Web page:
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Scottish Crofting Books

On The Crofters TrailOn the Crofter's Trail In the Clearances of the 19th century, crofts, once the mainstay of Highland life in Scotland, were swept away as the land was put over to sheep grazing. Many of the people of the Highlands and islands of Scotland were forced from their homes by landowners in the Clearances. Some fled to Nova Scotia and beyond. David Craig sets out to discover how many of their stories survive in the memories of their descendants. He travels through 21 islands in Scotland and Canada, many thousands of miles of moor and glen, and presents the words of men and women of both countries as they recount the suffering of their forbears.

Wigtownshire CrofterTorhousemuir: Memories of a Wigtownshire Crofter 1935-1945 Crofting has long been considered a purely Highland activity but in the southernmost reaches of Scotland a crofting community existed until the end of the Second World War. The small-scale subsistence farming that characterises crofting was in evidence on the lands of Torhousemuir, in the Machars of Wigtownshire, from the early nineteenth century onwards. Joe Whiteford lived on the croft of Mossend, Torhousemuir just before lowland crofting's demise. It is his superb memory for detail that makes this book more than just a collection of reminiscences, it is virtually a manual of bygone farming and poaching practices, nourished with a rich mix of anecdote and humour. The book is edited and has an excellent scene-setting introduction by local author Julia Muir Watt, and is beautifully illustrated with apposite drawings, diagrams and maps. Scottish Crofting.

Iona: The Living Memory of a Crofting Community The Hebridean island of Iona has been the focus of intense outside interest for over 1400 years, from the time of St Columba's monastery in the sixth century through to the transfer of its renowned monuments into the care of Historic Scotland in the year 2000. Yet the people who lived and worked alongside its sacred sites have been largely overshadowed until now. This book aims to redress the balance, taking an in-depth look at Iona's economic and social history during the 18th and 19th centuries, a period that saw profound change across the Highlands and Islands. It charts the agricultural reorganization that led to a crofting system, follows the islanders through the harsh decade of the potato famine and records their worship and education, their crafts and customs, and the ties of kinship that underpinned their community. A broad range of sources are woven together, documentary, material, topographical and photographic, along with oral testimony handed down the generations, to create a vivid picture of Iona's past.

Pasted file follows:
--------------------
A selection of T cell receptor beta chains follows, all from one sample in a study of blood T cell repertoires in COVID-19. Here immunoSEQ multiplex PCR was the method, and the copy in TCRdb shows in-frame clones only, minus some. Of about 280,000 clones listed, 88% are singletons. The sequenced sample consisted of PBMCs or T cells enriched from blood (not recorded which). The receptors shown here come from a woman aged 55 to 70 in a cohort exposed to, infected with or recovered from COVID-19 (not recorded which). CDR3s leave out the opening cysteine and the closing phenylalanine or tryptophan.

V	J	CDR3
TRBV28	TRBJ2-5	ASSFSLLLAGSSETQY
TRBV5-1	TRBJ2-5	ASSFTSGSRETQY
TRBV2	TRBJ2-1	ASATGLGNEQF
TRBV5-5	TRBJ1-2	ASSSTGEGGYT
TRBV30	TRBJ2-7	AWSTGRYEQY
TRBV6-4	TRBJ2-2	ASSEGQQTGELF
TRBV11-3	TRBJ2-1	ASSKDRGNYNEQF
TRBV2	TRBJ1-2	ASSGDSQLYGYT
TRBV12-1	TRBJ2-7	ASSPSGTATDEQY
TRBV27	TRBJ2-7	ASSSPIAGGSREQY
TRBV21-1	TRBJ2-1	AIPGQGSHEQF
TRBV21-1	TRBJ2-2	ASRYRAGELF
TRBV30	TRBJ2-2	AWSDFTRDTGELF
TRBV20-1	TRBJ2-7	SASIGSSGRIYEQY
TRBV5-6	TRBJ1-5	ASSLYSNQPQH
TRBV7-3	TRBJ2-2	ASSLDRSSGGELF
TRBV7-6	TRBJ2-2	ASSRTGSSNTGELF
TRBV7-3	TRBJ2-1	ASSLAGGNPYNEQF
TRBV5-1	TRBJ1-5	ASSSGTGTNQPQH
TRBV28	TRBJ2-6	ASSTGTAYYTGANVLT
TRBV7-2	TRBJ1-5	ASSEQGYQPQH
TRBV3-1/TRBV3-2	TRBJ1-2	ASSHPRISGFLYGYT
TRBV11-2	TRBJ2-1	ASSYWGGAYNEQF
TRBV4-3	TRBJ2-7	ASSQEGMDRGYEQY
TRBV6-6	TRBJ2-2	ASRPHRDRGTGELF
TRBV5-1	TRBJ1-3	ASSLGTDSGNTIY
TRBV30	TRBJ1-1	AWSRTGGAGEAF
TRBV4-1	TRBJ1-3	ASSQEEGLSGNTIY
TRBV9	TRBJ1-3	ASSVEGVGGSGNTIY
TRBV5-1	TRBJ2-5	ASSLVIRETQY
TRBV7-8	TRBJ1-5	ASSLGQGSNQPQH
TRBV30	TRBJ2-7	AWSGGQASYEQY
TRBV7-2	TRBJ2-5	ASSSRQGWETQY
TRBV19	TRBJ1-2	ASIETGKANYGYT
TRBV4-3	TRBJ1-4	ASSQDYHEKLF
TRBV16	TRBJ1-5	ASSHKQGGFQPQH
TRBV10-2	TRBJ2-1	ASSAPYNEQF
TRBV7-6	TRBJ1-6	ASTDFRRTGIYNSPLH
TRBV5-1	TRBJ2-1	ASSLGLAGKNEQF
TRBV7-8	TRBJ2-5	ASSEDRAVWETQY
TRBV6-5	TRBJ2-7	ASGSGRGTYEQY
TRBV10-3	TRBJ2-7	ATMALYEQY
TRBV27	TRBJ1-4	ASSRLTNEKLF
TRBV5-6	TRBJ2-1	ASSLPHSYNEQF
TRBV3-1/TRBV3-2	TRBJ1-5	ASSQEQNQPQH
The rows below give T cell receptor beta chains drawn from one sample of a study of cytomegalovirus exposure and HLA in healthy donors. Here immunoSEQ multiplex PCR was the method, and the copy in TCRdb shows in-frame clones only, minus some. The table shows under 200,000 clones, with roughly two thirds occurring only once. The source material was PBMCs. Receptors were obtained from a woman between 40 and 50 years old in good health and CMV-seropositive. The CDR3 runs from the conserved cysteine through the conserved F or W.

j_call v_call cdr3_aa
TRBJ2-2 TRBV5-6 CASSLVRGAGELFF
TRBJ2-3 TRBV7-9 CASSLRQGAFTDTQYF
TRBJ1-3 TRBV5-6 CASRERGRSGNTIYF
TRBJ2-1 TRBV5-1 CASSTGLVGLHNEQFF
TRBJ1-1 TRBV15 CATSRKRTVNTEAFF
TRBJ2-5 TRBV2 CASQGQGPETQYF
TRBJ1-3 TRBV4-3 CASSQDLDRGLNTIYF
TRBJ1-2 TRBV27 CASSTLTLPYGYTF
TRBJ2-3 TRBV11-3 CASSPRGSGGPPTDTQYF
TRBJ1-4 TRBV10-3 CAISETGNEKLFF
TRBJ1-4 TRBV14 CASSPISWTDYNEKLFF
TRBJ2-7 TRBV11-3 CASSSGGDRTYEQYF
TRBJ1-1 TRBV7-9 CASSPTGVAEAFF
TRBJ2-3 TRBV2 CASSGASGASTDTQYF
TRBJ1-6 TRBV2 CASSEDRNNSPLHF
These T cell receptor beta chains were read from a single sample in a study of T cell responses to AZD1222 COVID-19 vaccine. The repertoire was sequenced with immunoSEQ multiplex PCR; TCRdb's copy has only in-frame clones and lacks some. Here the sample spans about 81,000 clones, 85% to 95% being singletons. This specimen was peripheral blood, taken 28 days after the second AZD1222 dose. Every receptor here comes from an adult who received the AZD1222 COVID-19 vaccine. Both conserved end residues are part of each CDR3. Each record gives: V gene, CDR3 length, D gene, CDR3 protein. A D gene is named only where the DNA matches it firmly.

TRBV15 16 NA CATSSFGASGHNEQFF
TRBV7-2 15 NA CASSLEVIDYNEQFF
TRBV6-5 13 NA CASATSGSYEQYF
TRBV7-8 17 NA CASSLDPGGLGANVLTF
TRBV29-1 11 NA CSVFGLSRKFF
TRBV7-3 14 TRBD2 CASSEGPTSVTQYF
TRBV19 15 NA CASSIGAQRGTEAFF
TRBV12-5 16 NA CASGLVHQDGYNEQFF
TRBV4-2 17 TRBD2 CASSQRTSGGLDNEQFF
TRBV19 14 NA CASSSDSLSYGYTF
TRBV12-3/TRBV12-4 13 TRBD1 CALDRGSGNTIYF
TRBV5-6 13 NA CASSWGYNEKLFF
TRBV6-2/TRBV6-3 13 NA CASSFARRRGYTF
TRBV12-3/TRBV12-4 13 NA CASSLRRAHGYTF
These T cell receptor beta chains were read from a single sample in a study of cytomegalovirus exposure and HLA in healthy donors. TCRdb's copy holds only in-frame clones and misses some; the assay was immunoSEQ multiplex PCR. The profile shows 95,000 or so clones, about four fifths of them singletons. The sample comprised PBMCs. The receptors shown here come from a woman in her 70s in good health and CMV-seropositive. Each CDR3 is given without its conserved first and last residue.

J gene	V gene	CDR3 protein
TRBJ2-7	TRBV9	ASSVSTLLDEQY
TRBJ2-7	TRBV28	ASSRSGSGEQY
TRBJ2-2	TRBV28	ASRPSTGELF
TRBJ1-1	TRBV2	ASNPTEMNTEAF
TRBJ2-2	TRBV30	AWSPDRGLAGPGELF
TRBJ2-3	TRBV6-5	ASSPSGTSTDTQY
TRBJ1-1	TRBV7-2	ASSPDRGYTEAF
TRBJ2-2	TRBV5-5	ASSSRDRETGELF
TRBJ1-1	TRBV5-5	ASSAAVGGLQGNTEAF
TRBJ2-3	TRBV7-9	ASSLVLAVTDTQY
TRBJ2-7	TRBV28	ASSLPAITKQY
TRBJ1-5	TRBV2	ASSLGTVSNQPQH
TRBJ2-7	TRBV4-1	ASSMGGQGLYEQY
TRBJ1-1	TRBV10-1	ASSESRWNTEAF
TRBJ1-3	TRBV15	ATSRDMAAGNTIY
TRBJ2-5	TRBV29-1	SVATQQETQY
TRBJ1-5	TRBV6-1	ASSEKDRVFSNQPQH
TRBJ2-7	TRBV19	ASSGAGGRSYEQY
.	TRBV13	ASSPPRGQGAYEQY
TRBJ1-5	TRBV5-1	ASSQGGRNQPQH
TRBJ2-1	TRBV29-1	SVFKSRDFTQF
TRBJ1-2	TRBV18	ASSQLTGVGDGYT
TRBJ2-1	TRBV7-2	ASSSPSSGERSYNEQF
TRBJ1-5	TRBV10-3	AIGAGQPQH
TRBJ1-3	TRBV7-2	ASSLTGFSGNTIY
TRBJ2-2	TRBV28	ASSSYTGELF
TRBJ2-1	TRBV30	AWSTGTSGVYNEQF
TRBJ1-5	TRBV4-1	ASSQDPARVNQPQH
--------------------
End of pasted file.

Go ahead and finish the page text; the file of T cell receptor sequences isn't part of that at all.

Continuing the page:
The Crofting WayThe Crofting Way The Crofting Way by Katharine Stewart, author of Croft in the Hills, Garden in the Hills and The Post in the Hills collects together the best of the On the Croft and Country Diary columns she wrote for the Scotsman over many years. As her diary begins, she and her husband are working a croft high up in the hills by Loch Ness. From day to day she captures the actuality of life on the croft: the blizzards and thaws, the pair of sparrows nesting in the eaves of the byre, the first lambs born in the season, the turnip-singling, the neighbours working together at harvest-time and Charlie the horse carting the stooks. Threaded throughout the diary entries are more considered pieces on crofting and country life in the Highlands, dealing with subjects like the Summer Walkers, Halloween, the shielings, the cutting of the peats, the magical uses of the rowan tree and many more. Scottish Crofting.